In this clinical scenario, the titanium abutments offered no mechanical retention; therefore, air abrasion was performed, and then the metal was primed with a single-component adhesive primer (CLEARFIL CERAMIC Primer Plus, Kuraray Noritake). Once the abutments were prepared, a resin cement (PANAVIA V5, Kuraray Noritake) was used to cement the restorations to them extraorally. After light curing, cement cleanup, and finishing, the crowns were delivered as screw-retained restorations (Figure 9), preventing excess cement problems in the peri-implant tissues and offering easier retrievability if needed in the future (Figure 10).


When compared with cement-retained implant restorations, screw-retained implant restorations offer clinical and biological advantages. Screw-cementable restorations can provide an even better option because they require less chair time during the delivery appointment. An appropriate bonding protocol must be followed when bonding ceramic restorations to zirconia or titanium abutments to create screw-cementable restorations. In situations where implants cannot be ideally placed, abutments with angulated screw access channels can facilitate screw access holes that are more lingually located, permitting screw retention with excellent esthetics.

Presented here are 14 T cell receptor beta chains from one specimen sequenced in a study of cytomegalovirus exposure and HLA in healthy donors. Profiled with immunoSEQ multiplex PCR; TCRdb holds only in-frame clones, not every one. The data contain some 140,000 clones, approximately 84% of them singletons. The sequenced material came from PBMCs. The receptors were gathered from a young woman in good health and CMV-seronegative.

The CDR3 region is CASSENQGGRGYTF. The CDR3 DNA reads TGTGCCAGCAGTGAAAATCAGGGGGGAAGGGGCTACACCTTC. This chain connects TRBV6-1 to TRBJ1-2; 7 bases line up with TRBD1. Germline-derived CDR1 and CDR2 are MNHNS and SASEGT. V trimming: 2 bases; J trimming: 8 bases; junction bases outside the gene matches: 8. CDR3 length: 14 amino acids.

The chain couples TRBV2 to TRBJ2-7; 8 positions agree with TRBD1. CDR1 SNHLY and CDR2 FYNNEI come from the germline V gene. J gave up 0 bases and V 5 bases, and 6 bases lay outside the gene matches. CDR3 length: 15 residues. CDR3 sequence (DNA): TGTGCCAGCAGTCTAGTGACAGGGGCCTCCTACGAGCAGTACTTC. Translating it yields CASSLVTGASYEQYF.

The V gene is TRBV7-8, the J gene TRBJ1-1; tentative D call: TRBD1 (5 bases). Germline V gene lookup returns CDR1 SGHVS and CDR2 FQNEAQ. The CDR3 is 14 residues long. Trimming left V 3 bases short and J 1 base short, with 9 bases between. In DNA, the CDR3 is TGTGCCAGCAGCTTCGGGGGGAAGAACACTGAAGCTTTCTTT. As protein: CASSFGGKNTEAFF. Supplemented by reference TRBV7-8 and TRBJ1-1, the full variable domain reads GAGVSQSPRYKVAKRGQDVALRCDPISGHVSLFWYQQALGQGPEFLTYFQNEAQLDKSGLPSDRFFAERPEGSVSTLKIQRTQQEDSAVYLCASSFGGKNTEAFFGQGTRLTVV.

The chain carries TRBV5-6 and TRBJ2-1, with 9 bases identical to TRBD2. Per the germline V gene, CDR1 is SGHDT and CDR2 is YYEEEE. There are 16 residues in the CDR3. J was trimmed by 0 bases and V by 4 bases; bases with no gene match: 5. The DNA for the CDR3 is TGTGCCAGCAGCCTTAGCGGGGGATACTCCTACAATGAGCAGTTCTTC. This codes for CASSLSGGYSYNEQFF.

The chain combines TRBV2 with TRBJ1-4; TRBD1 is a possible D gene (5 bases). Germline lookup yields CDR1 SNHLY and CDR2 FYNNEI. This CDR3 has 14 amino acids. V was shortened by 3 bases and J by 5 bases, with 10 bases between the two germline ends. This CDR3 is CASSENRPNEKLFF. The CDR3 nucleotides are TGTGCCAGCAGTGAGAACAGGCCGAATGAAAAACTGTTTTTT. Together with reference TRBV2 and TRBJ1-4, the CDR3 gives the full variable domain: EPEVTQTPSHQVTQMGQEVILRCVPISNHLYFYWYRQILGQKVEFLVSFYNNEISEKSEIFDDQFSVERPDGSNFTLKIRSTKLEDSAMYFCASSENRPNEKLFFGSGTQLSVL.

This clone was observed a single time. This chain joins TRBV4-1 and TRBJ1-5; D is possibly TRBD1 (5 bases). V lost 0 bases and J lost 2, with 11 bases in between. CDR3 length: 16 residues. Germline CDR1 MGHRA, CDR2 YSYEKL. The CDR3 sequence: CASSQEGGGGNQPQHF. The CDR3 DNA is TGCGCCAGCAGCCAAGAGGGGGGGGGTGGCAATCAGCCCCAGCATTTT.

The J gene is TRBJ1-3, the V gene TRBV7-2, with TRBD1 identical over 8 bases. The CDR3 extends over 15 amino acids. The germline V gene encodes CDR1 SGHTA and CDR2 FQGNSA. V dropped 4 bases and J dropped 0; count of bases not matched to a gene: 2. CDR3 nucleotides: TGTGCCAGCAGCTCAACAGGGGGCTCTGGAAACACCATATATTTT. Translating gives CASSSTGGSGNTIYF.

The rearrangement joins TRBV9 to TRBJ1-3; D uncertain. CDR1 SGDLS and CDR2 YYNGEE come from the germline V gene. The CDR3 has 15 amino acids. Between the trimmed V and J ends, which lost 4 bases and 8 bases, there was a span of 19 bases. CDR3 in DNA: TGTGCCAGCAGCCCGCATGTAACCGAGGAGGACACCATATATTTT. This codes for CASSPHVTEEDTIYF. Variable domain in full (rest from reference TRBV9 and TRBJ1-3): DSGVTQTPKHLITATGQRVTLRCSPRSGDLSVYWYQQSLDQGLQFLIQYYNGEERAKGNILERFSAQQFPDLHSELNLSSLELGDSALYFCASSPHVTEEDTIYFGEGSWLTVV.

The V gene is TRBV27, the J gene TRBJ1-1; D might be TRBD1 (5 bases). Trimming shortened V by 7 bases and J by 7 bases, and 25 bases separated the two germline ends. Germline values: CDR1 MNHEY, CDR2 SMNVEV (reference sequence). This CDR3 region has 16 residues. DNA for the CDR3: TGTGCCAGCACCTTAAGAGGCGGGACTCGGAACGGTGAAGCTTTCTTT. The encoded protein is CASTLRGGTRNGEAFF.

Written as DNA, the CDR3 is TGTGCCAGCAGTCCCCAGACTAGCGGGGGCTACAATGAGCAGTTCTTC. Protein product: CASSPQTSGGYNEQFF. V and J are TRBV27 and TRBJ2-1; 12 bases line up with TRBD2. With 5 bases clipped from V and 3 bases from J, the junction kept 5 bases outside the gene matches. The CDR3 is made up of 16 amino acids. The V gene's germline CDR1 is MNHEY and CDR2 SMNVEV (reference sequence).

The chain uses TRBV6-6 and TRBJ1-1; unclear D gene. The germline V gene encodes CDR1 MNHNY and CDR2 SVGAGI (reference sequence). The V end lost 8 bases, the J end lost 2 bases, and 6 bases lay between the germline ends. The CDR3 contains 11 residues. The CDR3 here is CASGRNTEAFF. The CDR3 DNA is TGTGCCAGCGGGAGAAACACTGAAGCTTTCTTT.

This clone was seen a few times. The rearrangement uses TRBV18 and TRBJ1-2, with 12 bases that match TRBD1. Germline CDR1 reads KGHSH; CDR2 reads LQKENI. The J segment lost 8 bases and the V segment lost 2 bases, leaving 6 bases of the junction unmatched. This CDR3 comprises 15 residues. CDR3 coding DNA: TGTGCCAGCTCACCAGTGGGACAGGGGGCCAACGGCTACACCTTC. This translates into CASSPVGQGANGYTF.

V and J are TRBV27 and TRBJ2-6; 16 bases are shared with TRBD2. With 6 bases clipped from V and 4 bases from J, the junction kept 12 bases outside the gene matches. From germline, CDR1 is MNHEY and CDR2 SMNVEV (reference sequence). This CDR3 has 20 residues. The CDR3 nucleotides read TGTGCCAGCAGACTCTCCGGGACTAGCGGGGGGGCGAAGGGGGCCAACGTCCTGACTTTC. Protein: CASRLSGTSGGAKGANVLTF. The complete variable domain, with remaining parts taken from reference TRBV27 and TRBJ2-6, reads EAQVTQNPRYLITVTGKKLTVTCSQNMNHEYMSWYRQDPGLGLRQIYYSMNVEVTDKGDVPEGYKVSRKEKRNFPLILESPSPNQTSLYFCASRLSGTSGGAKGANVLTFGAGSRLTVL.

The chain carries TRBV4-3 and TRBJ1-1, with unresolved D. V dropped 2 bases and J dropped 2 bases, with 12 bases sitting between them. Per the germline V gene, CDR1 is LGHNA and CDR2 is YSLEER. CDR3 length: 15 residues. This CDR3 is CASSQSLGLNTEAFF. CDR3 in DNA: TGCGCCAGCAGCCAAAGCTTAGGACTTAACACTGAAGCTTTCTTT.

About the Author

Jonathan Esquivel, DDS
Assistant Professor
Department of Prosthodontics
Louisiana State University
School of Dentistry
New Orleans, Louisiana

For more information, contact:
Kuraray Noritake


1. Wilson TG. The positive relationship between excess cement and peri-implant disease: a prospective clinical endoscopic study. J Periodontol. 2009;80(9):1388-1392.

2. Listgarten MA, Lang NP, Schroeder HE, Schroeder A. Periodontal tissues and their counterparts around endosseous implants. Clin Oral Implants Res. 1991;2(3):1-19.

3. Esquivel J, Piñeyro A. Dual-space technique for creating cement space in a cementation device for implant dentistry: A predictable chairside approach. J Prosthet Dent. 2019;124(1):19-22.

4. Blatz MB, Alvarez M, Sawyer K, et al. How to bond zirconia: the APC concept. Compend Contin Educ Dent. 2016;37(9):611-618.

5. Berroeta E, Zabalegui I, Donovan T, et al. Dynamic abutment: a method of redirecting screw access for implant-supported restorations: technical details and a clinical report. J Prosthet Dent. 2015;113(6):516-519.